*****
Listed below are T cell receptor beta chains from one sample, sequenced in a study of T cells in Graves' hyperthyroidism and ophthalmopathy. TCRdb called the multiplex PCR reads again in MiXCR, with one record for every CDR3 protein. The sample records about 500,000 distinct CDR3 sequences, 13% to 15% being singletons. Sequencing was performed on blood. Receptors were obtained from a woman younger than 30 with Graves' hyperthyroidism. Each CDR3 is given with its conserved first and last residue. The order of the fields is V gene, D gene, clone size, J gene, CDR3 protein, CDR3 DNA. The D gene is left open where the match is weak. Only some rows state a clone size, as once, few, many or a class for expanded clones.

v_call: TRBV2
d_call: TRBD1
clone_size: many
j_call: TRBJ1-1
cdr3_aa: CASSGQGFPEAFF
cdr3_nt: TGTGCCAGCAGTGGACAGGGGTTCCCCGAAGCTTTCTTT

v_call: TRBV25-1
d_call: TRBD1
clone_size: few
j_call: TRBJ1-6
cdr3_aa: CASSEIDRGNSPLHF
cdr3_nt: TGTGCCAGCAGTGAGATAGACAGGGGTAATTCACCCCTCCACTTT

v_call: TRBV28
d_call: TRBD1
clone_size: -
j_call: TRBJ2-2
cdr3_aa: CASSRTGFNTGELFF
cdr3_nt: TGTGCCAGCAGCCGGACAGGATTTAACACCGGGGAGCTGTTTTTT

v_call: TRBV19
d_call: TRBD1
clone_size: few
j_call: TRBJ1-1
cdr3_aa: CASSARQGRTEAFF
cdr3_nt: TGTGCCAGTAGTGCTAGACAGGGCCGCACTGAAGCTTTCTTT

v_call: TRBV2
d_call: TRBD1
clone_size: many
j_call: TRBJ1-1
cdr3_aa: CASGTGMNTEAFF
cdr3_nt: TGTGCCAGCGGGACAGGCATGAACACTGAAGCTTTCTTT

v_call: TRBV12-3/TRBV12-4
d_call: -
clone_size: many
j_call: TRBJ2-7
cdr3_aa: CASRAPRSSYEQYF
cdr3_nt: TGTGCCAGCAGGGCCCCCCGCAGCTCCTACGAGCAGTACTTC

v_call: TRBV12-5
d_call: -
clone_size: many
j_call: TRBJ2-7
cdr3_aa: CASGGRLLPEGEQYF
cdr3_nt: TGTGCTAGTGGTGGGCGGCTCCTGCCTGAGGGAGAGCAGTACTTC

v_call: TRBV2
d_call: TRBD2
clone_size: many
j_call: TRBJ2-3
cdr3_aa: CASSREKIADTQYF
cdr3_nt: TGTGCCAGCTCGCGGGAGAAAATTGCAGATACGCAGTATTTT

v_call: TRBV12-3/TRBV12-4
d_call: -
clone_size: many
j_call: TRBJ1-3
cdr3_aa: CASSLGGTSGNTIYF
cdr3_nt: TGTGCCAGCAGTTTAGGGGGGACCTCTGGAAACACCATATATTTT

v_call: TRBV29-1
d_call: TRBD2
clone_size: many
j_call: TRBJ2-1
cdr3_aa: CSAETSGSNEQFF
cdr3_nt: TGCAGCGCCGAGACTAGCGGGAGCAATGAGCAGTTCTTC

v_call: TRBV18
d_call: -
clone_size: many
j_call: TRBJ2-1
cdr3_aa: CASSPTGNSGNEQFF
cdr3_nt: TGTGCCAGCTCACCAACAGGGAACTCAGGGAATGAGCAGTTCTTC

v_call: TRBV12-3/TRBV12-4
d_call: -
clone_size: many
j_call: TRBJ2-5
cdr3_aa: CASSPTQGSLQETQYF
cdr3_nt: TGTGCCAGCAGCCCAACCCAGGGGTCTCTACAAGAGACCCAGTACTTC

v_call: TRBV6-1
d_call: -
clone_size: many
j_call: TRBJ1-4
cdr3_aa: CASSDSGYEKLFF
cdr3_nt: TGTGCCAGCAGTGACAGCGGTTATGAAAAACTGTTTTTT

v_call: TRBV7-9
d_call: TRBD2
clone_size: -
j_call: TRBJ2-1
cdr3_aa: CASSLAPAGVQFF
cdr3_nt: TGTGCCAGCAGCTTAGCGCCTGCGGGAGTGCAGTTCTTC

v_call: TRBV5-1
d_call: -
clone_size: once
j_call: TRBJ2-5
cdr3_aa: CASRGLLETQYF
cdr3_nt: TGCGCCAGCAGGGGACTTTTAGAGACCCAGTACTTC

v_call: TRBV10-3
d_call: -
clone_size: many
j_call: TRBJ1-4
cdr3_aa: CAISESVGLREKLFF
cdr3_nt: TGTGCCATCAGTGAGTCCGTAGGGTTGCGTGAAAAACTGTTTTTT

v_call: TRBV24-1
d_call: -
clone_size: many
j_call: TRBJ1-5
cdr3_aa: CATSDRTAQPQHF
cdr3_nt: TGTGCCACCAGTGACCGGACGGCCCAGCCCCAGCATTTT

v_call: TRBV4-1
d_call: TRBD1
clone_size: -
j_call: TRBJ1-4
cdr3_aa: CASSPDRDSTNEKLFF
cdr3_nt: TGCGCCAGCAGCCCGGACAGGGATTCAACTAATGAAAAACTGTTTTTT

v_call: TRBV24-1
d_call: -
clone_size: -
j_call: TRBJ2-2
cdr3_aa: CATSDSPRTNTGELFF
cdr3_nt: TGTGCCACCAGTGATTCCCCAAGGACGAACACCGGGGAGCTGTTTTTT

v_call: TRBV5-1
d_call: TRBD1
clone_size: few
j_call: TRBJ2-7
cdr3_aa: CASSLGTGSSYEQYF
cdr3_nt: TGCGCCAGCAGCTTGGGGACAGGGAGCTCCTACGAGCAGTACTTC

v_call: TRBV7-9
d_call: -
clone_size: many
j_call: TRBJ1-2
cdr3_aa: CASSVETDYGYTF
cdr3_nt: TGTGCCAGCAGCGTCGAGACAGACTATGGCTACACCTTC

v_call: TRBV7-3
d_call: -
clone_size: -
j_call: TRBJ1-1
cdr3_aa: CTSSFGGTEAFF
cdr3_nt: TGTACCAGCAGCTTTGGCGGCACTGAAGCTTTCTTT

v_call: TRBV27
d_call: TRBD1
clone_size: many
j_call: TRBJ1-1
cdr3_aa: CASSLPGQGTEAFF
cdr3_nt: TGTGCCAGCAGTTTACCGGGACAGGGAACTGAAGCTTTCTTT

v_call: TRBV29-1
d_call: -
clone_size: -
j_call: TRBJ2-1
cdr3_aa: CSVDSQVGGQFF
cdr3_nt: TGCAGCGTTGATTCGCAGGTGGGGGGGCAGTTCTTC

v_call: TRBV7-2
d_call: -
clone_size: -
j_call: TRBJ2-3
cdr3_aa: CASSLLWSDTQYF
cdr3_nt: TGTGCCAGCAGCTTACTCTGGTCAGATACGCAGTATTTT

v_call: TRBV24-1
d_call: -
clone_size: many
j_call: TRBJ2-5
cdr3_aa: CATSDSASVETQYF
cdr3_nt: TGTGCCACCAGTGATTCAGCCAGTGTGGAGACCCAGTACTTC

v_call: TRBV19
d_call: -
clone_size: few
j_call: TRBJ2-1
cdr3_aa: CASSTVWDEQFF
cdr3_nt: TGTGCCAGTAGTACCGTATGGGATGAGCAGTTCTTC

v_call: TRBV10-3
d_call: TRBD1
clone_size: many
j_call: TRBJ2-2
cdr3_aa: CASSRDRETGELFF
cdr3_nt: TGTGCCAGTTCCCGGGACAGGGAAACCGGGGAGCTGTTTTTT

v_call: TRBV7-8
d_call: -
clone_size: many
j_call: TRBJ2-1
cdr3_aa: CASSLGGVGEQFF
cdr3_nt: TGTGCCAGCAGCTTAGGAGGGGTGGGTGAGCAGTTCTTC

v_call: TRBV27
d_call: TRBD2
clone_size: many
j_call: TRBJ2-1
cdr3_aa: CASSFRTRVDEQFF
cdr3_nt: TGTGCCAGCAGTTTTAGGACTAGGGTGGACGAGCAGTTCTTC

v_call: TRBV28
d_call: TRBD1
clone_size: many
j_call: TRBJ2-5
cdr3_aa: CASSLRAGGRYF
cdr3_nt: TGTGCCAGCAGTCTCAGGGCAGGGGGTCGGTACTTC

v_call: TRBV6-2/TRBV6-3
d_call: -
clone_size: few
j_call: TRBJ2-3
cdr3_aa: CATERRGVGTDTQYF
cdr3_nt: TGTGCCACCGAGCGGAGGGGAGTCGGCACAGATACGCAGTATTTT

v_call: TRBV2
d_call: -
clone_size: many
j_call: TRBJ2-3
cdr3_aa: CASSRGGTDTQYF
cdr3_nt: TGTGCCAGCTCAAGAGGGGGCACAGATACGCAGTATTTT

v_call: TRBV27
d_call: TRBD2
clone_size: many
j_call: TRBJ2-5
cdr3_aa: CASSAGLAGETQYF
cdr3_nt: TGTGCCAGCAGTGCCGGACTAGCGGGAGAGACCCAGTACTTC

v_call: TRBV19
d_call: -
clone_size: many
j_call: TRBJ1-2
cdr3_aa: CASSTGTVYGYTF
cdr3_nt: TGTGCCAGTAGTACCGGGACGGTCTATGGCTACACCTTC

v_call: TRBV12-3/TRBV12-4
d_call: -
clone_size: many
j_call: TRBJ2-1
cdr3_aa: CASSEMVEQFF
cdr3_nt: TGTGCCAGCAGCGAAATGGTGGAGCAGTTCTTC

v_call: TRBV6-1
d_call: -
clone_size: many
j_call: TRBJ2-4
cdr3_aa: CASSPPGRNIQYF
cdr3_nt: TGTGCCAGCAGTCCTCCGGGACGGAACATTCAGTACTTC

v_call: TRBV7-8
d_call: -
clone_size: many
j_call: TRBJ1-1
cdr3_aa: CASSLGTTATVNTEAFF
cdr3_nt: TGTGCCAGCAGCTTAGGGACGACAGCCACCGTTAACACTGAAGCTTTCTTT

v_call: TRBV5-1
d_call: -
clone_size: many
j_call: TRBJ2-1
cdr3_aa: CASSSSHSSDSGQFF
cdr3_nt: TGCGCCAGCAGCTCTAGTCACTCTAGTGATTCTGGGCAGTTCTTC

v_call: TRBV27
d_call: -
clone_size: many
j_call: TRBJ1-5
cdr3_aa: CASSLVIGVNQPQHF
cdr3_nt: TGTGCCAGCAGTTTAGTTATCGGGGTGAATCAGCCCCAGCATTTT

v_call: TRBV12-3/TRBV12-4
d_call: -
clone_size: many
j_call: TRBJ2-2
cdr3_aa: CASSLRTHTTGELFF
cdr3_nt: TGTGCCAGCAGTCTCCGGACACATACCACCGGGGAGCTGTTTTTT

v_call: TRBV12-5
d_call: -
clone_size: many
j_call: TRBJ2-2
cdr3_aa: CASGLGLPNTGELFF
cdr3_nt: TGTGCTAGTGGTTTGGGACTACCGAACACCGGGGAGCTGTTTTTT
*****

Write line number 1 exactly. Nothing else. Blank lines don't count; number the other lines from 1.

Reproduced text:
Listed below are T cell receptor beta chains from one sample, sequenced in a study of T cells in Graves' hyperthyroidism and ophthalmopathy. TCRdb called the multiplex PCR reads again in MiXCR, with one record for every CDR3 protein. The sample records about 500,000 distinct CDR3 sequences, 13% to 15% being singletons. Sequencing was performed on blood. Receptors were obtained from a woman younger than 30 with Graves' hyperthyroidism. Each CDR3 is given with its conserved first and last residue. The order of the fields is V gene, D gene, clone size, J gene, CDR3 protein, CDR3 DNA. The D gene is left open where the match is weak. Only some rows state a clone size, as once, few, many or a class for expanded clones.